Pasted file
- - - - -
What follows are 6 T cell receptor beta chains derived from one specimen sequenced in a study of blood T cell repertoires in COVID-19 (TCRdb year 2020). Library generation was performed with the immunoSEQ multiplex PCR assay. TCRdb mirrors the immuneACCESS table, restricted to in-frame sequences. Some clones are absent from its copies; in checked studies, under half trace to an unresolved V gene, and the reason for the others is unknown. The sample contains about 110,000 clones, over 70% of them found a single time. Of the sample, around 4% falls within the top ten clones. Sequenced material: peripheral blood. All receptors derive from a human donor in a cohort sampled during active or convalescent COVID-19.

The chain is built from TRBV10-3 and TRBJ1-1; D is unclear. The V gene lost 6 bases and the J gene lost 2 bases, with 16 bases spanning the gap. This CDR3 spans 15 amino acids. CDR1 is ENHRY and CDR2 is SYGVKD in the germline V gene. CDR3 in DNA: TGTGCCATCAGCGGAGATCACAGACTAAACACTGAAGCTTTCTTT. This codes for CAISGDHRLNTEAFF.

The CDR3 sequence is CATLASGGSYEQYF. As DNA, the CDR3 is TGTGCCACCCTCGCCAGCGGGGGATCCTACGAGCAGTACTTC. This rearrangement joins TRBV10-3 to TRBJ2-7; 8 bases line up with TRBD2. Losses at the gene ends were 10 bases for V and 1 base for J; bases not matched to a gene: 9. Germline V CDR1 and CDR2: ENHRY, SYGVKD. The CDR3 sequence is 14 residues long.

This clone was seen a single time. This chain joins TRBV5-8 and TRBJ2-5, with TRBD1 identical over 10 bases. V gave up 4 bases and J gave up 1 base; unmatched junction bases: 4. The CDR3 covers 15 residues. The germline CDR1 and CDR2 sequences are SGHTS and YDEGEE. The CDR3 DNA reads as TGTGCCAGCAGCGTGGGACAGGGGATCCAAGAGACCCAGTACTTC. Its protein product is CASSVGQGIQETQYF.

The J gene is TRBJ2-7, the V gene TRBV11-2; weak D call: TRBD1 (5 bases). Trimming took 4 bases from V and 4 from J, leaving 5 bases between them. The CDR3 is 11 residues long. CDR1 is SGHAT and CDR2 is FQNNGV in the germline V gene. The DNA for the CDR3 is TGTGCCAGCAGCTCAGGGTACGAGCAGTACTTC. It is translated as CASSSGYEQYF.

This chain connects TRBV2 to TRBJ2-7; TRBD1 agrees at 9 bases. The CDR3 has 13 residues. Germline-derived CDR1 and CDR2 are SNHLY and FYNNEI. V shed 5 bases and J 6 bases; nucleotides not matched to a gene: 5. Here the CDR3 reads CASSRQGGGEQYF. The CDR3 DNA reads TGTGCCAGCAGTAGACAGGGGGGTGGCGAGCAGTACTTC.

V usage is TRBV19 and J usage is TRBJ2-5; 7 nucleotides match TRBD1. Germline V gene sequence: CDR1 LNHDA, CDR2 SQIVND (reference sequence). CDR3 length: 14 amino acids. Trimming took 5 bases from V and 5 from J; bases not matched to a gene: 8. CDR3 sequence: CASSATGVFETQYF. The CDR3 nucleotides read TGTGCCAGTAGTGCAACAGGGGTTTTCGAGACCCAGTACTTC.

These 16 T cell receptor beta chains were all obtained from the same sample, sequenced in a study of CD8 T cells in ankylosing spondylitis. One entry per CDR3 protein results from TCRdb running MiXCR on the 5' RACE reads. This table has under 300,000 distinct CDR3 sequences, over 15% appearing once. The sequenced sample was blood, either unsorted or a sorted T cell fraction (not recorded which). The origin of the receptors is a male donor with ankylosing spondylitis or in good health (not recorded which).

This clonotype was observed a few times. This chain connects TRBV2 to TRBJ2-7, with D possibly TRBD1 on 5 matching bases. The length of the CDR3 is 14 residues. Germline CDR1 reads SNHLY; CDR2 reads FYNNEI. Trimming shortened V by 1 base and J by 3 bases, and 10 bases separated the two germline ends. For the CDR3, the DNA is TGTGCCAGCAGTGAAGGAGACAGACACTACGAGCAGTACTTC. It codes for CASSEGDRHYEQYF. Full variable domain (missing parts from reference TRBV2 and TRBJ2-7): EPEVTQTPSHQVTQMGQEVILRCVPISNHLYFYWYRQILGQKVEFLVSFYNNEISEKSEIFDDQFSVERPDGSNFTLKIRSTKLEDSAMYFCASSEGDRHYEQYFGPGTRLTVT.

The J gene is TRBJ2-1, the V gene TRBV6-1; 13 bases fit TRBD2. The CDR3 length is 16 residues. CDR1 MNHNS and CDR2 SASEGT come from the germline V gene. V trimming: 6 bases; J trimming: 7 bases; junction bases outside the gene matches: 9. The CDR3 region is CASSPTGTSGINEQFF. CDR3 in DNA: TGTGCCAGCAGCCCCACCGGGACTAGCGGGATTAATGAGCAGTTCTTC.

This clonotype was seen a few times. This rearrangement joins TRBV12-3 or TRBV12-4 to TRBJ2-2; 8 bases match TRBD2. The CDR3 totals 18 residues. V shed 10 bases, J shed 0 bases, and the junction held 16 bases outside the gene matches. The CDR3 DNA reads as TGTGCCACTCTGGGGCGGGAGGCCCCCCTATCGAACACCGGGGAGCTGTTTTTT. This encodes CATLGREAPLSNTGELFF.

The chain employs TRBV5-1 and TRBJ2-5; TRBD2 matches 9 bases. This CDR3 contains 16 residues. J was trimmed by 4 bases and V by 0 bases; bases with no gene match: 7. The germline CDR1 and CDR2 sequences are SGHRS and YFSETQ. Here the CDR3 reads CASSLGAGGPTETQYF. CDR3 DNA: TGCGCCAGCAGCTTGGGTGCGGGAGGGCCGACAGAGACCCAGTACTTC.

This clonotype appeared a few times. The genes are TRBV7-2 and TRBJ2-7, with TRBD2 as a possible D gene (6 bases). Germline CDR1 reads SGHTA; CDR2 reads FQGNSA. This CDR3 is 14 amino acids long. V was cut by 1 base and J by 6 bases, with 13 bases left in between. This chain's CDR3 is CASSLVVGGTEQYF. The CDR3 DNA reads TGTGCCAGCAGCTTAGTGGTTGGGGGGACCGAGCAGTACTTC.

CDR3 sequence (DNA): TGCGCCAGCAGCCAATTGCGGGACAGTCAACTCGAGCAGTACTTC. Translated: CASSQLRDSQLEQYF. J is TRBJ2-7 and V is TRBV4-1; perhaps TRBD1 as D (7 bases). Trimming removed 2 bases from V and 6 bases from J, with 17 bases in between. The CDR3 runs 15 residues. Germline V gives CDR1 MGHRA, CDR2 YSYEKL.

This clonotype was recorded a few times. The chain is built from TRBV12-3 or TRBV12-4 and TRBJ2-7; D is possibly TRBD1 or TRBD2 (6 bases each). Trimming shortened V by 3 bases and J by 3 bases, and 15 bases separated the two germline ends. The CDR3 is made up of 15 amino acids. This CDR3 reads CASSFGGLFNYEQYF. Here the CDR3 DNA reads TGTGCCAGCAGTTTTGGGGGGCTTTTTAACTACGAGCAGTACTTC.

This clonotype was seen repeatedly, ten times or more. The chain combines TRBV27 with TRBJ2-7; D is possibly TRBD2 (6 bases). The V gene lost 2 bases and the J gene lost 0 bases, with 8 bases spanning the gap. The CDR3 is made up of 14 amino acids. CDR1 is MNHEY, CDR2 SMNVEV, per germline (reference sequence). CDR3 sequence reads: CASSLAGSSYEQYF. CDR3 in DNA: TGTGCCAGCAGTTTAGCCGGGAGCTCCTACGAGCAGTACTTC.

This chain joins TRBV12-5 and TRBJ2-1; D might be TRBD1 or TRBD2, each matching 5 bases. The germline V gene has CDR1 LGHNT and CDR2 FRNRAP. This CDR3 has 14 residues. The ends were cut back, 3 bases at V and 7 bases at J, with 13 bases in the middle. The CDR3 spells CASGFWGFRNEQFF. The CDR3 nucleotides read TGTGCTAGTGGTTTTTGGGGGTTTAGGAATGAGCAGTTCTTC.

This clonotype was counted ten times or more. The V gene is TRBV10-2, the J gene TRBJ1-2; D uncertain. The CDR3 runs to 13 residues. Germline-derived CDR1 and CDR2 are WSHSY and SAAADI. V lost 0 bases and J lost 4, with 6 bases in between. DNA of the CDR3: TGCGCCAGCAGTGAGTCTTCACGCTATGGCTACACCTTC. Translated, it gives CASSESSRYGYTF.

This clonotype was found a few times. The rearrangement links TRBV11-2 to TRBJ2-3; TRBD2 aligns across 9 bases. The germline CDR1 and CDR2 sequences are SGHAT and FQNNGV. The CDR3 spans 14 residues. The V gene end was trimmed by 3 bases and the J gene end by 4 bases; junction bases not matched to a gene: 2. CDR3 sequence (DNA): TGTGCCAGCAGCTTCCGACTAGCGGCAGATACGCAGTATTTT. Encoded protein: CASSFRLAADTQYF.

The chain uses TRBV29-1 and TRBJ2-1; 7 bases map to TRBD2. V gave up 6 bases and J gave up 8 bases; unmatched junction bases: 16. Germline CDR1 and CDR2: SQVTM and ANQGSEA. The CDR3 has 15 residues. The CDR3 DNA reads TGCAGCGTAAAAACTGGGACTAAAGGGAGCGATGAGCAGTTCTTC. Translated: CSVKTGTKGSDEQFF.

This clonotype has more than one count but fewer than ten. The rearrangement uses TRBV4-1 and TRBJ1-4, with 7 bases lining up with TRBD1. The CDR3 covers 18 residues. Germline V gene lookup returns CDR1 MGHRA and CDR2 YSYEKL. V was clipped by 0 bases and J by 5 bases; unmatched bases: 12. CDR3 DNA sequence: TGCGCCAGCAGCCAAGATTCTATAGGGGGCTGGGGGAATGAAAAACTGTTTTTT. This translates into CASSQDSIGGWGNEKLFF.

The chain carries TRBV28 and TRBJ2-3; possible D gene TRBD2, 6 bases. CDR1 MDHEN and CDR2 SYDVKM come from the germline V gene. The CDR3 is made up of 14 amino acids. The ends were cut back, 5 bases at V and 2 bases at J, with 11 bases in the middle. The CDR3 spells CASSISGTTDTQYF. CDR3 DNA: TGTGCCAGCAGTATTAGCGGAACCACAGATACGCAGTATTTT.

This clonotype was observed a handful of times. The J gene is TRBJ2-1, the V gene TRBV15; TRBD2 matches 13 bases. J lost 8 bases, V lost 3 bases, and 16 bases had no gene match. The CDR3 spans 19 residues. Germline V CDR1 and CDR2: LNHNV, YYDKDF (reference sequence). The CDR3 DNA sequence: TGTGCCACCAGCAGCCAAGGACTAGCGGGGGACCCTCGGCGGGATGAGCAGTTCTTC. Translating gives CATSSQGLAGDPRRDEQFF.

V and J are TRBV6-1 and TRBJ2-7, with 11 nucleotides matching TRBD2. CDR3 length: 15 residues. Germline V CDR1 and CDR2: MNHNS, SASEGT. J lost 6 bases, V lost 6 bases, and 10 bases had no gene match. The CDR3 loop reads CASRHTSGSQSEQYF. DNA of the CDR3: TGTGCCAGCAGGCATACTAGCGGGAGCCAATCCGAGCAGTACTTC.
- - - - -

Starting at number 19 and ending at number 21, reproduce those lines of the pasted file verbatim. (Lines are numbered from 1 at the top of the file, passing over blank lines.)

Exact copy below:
This clonotype was found a few times. The rearrangement links TRBV11-2 to TRBJ2-3; TRBD2 aligns across 9 bases. The germline CDR1 and CDR2 sequences are SGHAT and FQNNGV. The CDR3 spans 14 residues. The V gene end was trimmed by 3 bases and the J gene end by 4 bases; junction bases not matched to a gene: 2. CDR3 sequence (DNA): TGTGCCAGCAGCTTCCGACTAGCGGCAGATACGCAGTATTTT. Encoded protein: CASSFRLAADTQYF.

The chain uses TRBV29-1 and TRBJ2-1; 7 bases map to TRBD2. V gave up 6 bases and J gave up 8 bases; unmatched junction bases: 16. Germline CDR1 and CDR2: SQVTM and ANQGSEA. The CDR3 has 15 residues. The CDR3 DNA reads TGCAGCGTAAAAACTGGGACTAAAGGGAGCGATGAGCAGTTCTTC. Translated: CSVKTGTKGSDEQFF.

This clonotype has more than one count but fewer than ten. The rearrangement uses TRBV4-1 and TRBJ1-4, with 7 bases lining up with TRBD1. The CDR3 covers 18 residues. Germline V gene lookup returns CDR1 MGHRA and CDR2 YSYEKL. V was clipped by 0 bases and J by 5 bases; unmatched bases: 12. CDR3 DNA sequence: TGCGCCAGCAGCCAAGATTCTATAGGGGGCTGGGGGAATGAAAAACTGTTTTTT. This translates into CASSQDSIGGWGNEKLFF.